Project staff and volunteers digitised and researched over 5000 images for the project. Although the project has officially ended, volunteers have continued to work with the collection, scanning and adding more images each week.
The Hayward collection specifically about The Felling district was also gathered over many years and now features
in the regular history exhibitions staged by
The Felling Heritage Group
which is willing to stage exhibitions, on request
As stated above the iSee Gateshead historic picture collection is now on
- The website you're now viewing has a lot of photographs of houses, pubs and schools and one major function is so that the local area can be seen by genealogists from around the World. Jon Bratton, the main author of this website, made himself familiar with the internal search facility of the iSee website and was able to answer queries raised. It was the non-findability of the website's content by Google that prompted the development of this website. If you are a genealogist wanting to see where your ancestors lived, and can't find what you're looking for, email to email@example.com
Title: 44-54 High Street, Gateshead, c1889
by Knowles, W.H.
Reference Number: GL004052
Harrison's Cooperage, Thos. Ryan Butcher, our first Lidl store, John Wood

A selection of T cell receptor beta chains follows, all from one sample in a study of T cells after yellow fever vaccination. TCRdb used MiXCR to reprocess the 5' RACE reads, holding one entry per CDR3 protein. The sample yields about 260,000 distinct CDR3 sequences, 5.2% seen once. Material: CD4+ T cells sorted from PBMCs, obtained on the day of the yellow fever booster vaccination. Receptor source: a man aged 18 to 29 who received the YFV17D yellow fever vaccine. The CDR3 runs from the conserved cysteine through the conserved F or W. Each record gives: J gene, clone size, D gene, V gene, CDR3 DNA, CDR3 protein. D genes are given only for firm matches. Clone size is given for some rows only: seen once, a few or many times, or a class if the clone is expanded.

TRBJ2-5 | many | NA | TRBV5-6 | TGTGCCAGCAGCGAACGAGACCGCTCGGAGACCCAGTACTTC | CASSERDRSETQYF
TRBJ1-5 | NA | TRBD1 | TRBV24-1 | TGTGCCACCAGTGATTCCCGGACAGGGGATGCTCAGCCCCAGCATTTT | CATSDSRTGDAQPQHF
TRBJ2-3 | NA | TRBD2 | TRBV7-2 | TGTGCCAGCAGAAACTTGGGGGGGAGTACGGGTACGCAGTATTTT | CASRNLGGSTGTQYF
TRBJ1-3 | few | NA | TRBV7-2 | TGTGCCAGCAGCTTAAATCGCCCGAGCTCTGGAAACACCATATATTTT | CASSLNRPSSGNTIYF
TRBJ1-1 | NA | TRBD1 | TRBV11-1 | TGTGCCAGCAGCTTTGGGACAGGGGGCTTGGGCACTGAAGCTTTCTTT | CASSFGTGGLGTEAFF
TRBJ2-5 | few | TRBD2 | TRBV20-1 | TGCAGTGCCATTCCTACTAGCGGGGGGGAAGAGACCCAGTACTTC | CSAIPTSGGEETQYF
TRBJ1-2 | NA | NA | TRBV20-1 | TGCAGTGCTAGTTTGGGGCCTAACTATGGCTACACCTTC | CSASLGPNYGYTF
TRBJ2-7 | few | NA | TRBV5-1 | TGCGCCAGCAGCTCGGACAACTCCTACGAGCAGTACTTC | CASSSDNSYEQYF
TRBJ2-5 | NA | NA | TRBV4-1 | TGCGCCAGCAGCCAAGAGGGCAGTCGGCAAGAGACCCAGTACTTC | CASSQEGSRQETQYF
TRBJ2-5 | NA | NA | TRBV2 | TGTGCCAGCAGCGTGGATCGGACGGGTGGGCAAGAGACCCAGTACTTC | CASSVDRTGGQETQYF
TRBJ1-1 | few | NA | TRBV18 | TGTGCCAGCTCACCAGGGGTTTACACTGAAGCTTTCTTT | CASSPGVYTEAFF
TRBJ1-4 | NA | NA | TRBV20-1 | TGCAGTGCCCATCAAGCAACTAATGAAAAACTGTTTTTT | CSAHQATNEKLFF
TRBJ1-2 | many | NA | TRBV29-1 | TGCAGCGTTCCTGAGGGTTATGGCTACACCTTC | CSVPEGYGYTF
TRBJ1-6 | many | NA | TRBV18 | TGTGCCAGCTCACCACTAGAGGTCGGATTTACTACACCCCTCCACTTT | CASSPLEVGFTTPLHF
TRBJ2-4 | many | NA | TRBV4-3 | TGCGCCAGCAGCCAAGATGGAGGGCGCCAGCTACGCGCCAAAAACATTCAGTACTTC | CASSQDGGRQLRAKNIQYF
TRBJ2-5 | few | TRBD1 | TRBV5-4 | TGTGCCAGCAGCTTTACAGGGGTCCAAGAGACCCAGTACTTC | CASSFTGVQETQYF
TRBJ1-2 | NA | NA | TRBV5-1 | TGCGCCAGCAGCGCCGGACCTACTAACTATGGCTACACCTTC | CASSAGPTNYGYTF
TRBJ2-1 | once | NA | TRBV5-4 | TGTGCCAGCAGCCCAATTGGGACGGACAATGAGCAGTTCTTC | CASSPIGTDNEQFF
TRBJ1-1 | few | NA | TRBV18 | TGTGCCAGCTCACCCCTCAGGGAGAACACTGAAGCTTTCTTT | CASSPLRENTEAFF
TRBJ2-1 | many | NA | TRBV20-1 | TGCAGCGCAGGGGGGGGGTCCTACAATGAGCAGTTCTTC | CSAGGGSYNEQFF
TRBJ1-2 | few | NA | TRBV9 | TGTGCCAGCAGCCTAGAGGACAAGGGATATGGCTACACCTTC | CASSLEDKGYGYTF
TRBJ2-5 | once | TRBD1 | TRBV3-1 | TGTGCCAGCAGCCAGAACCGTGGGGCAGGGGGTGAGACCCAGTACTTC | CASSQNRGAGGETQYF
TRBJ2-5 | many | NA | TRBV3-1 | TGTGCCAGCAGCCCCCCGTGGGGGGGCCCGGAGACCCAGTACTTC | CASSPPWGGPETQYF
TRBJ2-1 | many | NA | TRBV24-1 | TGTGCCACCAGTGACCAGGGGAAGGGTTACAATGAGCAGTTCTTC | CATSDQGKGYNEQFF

A Plug for a Pal
Gateshead Council's Local History Library of photographs is extensive but unfortunately it is largely unsearchable on the internet. Here's an explanation as to the lack of searchability
DC Men s 19926 Kalis Lite Skate Skate Shoe White Shoe/Red 28aaab4 - teamspeaki.website
The lack of house-building during the First
World War had caused a serious shortage of housing across Great Britain.
In 1919 the Addison Acts required local authorities to assess housing
needs and to built new houses for rent.
In the 1920s new estates were built at Carr Hill, Bensham, Lobley
Hill, Old Fold, Wrekenton and Deckham Hall. All houses were to have a
scullery, larder, coal store, bath and indoor w.c. The new estates had
wide streets lined with trees and were very different from the cramped
terraces people were used to.
The Council also had to address the poor housing conditions in the
town centre. The worst areas were close to the river where overcrowding